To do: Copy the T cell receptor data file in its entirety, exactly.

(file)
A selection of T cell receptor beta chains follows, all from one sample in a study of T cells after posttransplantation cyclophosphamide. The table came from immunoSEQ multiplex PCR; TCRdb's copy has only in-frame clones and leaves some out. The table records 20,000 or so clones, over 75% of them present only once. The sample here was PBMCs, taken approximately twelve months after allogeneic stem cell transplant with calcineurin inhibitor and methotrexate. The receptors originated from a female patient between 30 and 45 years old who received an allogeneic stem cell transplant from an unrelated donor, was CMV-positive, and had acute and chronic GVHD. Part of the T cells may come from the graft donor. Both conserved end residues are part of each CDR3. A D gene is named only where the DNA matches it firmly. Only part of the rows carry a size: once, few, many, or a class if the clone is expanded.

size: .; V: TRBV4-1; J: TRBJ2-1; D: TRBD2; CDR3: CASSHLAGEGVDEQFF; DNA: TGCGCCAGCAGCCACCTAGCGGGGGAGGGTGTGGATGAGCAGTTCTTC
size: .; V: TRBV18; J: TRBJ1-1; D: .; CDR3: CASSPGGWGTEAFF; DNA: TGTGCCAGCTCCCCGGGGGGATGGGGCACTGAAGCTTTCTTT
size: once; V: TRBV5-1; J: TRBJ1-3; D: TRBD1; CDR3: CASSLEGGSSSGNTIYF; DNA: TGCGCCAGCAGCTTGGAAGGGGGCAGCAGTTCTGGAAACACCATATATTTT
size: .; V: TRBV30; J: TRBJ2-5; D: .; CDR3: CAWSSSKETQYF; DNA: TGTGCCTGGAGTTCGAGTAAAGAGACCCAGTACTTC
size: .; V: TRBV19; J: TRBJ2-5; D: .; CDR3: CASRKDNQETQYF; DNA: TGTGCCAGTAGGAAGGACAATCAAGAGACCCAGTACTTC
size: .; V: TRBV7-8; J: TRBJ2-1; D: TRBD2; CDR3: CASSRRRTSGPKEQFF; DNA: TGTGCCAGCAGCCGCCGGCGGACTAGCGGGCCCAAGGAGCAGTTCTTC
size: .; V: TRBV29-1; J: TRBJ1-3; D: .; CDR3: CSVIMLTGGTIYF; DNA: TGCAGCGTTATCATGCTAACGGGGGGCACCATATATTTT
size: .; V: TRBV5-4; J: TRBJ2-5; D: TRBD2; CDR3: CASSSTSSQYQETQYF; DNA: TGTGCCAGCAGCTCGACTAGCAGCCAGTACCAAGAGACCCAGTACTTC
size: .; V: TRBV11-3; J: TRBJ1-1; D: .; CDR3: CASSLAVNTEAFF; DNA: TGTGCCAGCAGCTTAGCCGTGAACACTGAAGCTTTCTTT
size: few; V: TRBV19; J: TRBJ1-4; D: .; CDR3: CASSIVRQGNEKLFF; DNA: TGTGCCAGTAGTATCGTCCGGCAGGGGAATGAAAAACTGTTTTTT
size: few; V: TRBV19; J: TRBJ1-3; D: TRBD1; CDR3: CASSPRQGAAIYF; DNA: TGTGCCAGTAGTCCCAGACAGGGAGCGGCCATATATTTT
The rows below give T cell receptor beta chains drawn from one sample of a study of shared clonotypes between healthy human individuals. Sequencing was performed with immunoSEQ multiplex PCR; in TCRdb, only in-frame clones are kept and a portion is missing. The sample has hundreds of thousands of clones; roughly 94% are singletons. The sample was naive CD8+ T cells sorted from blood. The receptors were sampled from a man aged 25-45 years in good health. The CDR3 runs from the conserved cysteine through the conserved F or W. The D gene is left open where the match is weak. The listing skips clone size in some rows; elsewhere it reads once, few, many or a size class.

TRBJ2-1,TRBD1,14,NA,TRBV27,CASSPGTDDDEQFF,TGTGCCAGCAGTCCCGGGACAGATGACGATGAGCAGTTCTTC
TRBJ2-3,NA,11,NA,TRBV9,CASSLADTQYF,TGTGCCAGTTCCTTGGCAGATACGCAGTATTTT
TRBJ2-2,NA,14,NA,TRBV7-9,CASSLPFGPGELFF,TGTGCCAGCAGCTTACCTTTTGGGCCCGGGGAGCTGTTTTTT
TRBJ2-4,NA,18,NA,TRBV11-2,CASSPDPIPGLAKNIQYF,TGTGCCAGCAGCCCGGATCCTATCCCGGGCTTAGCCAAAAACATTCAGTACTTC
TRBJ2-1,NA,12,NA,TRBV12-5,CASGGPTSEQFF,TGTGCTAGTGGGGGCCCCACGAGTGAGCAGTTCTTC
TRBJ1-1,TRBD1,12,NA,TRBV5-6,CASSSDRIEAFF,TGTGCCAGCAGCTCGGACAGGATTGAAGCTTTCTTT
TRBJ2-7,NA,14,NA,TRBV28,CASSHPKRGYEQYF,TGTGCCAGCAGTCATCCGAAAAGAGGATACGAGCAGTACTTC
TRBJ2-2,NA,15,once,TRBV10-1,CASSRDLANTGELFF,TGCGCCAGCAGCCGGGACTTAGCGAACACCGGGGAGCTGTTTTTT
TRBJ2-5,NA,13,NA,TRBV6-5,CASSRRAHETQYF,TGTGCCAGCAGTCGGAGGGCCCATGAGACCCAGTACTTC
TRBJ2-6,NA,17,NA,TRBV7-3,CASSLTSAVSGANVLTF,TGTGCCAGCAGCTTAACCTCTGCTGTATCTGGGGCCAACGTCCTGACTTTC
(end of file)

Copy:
A selection of T cell receptor beta chains follows, all from one sample in a study of T cells after posttransplantation cyclophosphamide. The table came from immunoSEQ multiplex PCR; TCRdb's copy has only in-frame clones and leaves some out. The table records 20,000 or so clones, over 75% of them present only once. The sample here was PBMCs, taken approximately twelve months after allogeneic stem cell transplant with calcineurin inhibitor and methotrexate. The receptors originated from a female patient between 30 and 45 years old who received an allogeneic stem cell transplant from an unrelated donor, was CMV-positive, and had acute and chronic GVHD. Part of the T cells may come from the graft donor. Both conserved end residues are part of each CDR3. A D gene is named only where the DNA matches it firmly. Only part of the rows carry a size: once, few, many, or a class if the clone is expanded.

size: .; V: TRBV4-1; J: TRBJ2-1; D: TRBD2; CDR3: CASSHLAGEGVDEQFF; DNA: TGCGCCAGCAGCCACCTAGCGGGGGAGGGTGTGGATGAGCAGTTCTTC
size: .; V: TRBV18; J: TRBJ1-1; D: .; CDR3: CASSPGGWGTEAFF; DNA: TGTGCCAGCTCCCCGGGGGGATGGGGCACTGAAGCTTTCTTT
size: once; V: TRBV5-1; J: TRBJ1-3; D: TRBD1; CDR3: CASSLEGGSSSGNTIYF; DNA: TGCGCCAGCAGCTTGGAAGGGGGCAGCAGTTCTGGAAACACCATATATTTT
size: .; V: TRBV30; J: TRBJ2-5; D: .; CDR3: CAWSSSKETQYF; DNA: TGTGCCTGGAGTTCGAGTAAAGAGACCCAGTACTTC
size: .; V: TRBV19; J: TRBJ2-5; D: .; CDR3: CASRKDNQETQYF; DNA: TGTGCCAGTAGGAAGGACAATCAAGAGACCCAGTACTTC
size: .; V: TRBV7-8; J: TRBJ2-1; D: TRBD2; CDR3: CASSRRRTSGPKEQFF; DNA: TGTGCCAGCAGCCGCCGGCGGACTAGCGGGCCCAAGGAGCAGTTCTTC
size: .; V: TRBV29-1; J: TRBJ1-3; D: .; CDR3: CSVIMLTGGTIYF; DNA: TGCAGCGTTATCATGCTAACGGGGGGCACCATATATTTT
size: .; V: TRBV5-4; J: TRBJ2-5; D: TRBD2; CDR3: CASSSTSSQYQETQYF; DNA: TGTGCCAGCAGCTCGACTAGCAGCCAGTACCAAGAGACCCAGTACTTC
size: .; V: TRBV11-3; J: TRBJ1-1; D: .; CDR3: CASSLAVNTEAFF; DNA: TGTGCCAGCAGCTTAGCCGTGAACACTGAAGCTTTCTTT
size: few; V: TRBV19; J: TRBJ1-4; D: .; CDR3: CASSIVRQGNEKLFF; DNA: TGTGCCAGTAGTATCGTCCGGCAGGGGAATGAAAAACTGTTTTTT
size: few; V: TRBV19; J: TRBJ1-3; D: TRBD1; CDR3: CASSPRQGAAIYF; DNA: TGTGCCAGTAGTCCCAGACAGGGAGCGGCCATATATTTT
The rows below give T cell receptor beta chains drawn from one sample of a study of shared clonotypes between healthy human individuals. Sequencing was performed with immunoSEQ multiplex PCR; in TCRdb, only in-frame clones are kept and a portion is missing. The sample has hundreds of thousands of clones; roughly 94% are singletons. The sample was naive CD8+ T cells sorted from blood. The receptors were sampled from a man aged 25-45 years in good health. The CDR3 runs from the conserved cysteine through the conserved F or W. The D gene is left open where the match is weak. The listing skips clone size in some rows; elsewhere it reads once, few, many or a size class.

TRBJ2-1,TRBD1,14,NA,TRBV27,CASSPGTDDDEQFF,TGTGCCAGCAGTCCCGGGACAGATGACGATGAGCAGTTCTTC
TRBJ2-3,NA,11,NA,TRBV9,CASSLADTQYF,TGTGCCAGTTCCTTGGCAGATACGCAGTATTTT
TRBJ2-2,NA,14,NA,TRBV7-9,CASSLPFGPGELFF,TGTGCCAGCAGCTTACCTTTTGGGCCCGGGGAGCTGTTTTTT
TRBJ2-4,NA,18,NA,TRBV11-2,CASSPDPIPGLAKNIQYF,TGTGCCAGCAGCCCGGATCCTATCCCGGGCTTAGCCAAAAACATTCAGTACTTC
TRBJ2-1,NA,12,NA,TRBV12-5,CASGGPTSEQFF,TGTGCTAGTGGGGGCCCCACGAGTGAGCAGTTCTTC
TRBJ1-1,TRBD1,12,NA,TRBV5-6,CASSSDRIEAFF,TGTGCCAGCAGCTCGGACAGGATTGAAGCTTTCTTT
TRBJ2-7,NA,14,NA,TRBV28,CASSHPKRGYEQYF,TGTGCCAGCAGTCATCCGAAAAGAGGATACGAGCAGTACTTC
TRBJ2-2,NA,15,once,TRBV10-1,CASSRDLANTGELFF,TGCGCCAGCAGCCGGGACTTAGCGAACACCGGGGAGCTGTTTTTT
TRBJ2-5,NA,13,NA,TRBV6-5,CASSRRAHETQYF,TGTGCCAGCAGTCGGAGGGCCCATGAGACCCAGTACTTC
TRBJ2-6,NA,17,NA,TRBV7-3,CASSLTSAVSGANVLTF,TGTGCCAGCAGCTTAACCTCTGCTGTATCTGGGGCCAACGTCCTGACTTTC